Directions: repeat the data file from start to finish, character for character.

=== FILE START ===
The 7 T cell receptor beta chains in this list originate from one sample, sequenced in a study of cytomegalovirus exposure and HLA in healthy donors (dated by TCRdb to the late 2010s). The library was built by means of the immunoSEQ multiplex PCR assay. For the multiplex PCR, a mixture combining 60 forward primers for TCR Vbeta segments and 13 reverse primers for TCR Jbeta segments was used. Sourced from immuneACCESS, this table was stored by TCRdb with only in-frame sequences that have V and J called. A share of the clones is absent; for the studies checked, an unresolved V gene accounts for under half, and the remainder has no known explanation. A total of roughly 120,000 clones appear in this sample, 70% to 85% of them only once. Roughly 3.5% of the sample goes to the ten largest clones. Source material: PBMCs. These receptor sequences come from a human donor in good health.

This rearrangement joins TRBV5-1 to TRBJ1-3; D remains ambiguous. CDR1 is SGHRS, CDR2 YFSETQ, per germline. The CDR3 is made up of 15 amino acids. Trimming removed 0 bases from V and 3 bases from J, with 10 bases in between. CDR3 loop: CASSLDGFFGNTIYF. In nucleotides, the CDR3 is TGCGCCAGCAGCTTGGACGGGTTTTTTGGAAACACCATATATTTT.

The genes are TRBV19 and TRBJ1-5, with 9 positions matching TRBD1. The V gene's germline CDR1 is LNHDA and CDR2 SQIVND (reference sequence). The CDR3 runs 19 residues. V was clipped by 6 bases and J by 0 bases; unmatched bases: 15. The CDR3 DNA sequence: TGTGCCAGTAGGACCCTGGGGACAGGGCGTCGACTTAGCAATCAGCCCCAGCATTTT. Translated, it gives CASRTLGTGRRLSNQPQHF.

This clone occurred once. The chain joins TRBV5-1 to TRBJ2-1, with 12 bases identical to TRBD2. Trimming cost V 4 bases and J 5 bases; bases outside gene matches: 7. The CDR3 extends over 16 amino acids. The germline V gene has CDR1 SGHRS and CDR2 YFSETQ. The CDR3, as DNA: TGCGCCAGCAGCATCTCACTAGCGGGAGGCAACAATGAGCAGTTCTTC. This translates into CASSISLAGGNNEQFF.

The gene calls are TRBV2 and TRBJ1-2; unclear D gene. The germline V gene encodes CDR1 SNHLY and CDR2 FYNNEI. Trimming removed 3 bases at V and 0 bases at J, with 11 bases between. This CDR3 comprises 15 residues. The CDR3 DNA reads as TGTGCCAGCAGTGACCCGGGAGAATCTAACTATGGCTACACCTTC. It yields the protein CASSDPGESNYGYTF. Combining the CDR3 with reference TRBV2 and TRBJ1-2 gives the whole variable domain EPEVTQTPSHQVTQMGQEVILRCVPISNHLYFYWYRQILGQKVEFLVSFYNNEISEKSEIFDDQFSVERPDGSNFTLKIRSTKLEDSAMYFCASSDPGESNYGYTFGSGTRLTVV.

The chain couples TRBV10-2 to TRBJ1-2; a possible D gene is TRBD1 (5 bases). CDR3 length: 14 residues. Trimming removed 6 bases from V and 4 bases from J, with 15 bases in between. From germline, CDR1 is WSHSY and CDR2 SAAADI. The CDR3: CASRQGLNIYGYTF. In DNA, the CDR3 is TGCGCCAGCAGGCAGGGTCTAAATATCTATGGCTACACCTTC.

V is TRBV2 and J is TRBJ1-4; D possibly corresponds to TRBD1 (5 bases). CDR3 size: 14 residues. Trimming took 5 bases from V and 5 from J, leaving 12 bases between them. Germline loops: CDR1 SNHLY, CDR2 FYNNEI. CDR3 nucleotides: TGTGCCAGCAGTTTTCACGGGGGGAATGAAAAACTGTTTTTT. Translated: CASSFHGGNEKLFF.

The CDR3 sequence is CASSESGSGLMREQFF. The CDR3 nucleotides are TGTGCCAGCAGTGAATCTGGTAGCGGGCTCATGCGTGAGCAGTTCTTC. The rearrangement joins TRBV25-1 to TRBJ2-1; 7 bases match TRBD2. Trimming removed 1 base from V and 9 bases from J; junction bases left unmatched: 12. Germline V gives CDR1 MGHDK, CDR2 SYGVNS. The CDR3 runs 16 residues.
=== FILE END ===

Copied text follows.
The 7 T cell receptor beta chains in this list originate from one sample, sequenced in a study of cytomegalovirus exposure and HLA in healthy donors (dated by TCRdb to the late 2010s). The library was built by means of the immunoSEQ multiplex PCR assay. For the multiplex PCR, a mixture combining 60 forward primers for TCR Vbeta segments and 13 reverse primers for TCR Jbeta segments was used. Sourced from immuneACCESS, this table was stored by TCRdb with only in-frame sequences that have V and J called. A share of the clones is absent; for the studies checked, an unresolved V gene accounts for under half, and the remainder has no known explanation. A total of roughly 120,000 clones appear in this sample, 70% to 85% of them only once. Roughly 3.5% of the sample goes to the ten largest clones. Source material: PBMCs. These receptor sequences come from a human donor in good health.

This rearrangement joins TRBV5-1 to TRBJ1-3; D remains ambiguous. CDR1 is SGHRS, CDR2 YFSETQ, per germline. The CDR3 is made up of 15 amino acids. Trimming removed 0 bases from V and 3 bases from J, with 10 bases in between. CDR3 loop: CASSLDGFFGNTIYF. In nucleotides, the CDR3 is TGCGCCAGCAGCTTGGACGGGTTTTTTGGAAACACCATATATTTT.

The genes are TRBV19 and TRBJ1-5, with 9 positions matching TRBD1. The V gene's germline CDR1 is LNHDA and CDR2 SQIVND (reference sequence). The CDR3 runs 19 residues. V was clipped by 6 bases and J by 0 bases; unmatched bases: 15. The CDR3 DNA sequence: TGTGCCAGTAGGACCCTGGGGACAGGGCGTCGACTTAGCAATCAGCCCCAGCATTTT. Translated, it gives CASRTLGTGRRLSNQPQHF.

This clone occurred once. The chain joins TRBV5-1 to TRBJ2-1, with 12 bases identical to TRBD2. Trimming cost V 4 bases and J 5 bases; bases outside gene matches: 7. The CDR3 extends over 16 amino acids. The germline V gene has CDR1 SGHRS and CDR2 YFSETQ. The CDR3, as DNA: TGCGCCAGCAGCATCTCACTAGCGGGAGGCAACAATGAGCAGTTCTTC. This translates into CASSISLAGGNNEQFF.

The gene calls are TRBV2 and TRBJ1-2; unclear D gene. The germline V gene encodes CDR1 SNHLY and CDR2 FYNNEI. Trimming removed 3 bases at V and 0 bases at J, with 11 bases between. This CDR3 comprises 15 residues. The CDR3 DNA reads as TGTGCCAGCAGTGACCCGGGAGAATCTAACTATGGCTACACCTTC. It yields the protein CASSDPGESNYGYTF. Combining the CDR3 with reference TRBV2 and TRBJ1-2 gives the whole variable domain EPEVTQTPSHQVTQMGQEVILRCVPISNHLYFYWYRQILGQKVEFLVSFYNNEISEKSEIFDDQFSVERPDGSNFTLKIRSTKLEDSAMYFCASSDPGESNYGYTFGSGTRLTVV.

The chain couples TRBV10-2 to TRBJ1-2; a possible D gene is TRBD1 (5 bases). CDR3 length: 14 residues. Trimming removed 6 bases from V and 4 bases from J, with 15 bases in between. From germline, CDR1 is WSHSY and CDR2 SAAADI. The CDR3: CASRQGLNIYGYTF. In DNA, the CDR3 is TGCGCCAGCAGGCAGGGTCTAAATATCTATGGCTACACCTTC.

V is TRBV2 and J is TRBJ1-4; D possibly corresponds to TRBD1 (5 bases). CDR3 size: 14 residues. Trimming took 5 bases from V and 5 from J, leaving 12 bases between them. Germline loops: CDR1 SNHLY, CDR2 FYNNEI. CDR3 nucleotides: TGTGCCAGCAGTTTTCACGGGGGGAATGAAAAACTGTTTTTT. Translated: CASSFHGGNEKLFF.

The CDR3 sequence is CASSESGSGLMREQFF. The CDR3 nucleotides are TGTGCCAGCAGTGAATCTGGTAGCGGGCTCATGCGTGAGCAGTTCTTC. The rearrangement joins TRBV25-1 to TRBJ2-1; 7 bases match TRBD2. Trimming removed 1 base from V and 9 bases from J; junction bases left unmatched: 12. Germline V gives CDR1 MGHDK, CDR2 SYGVNS. The CDR3 runs 16 residues.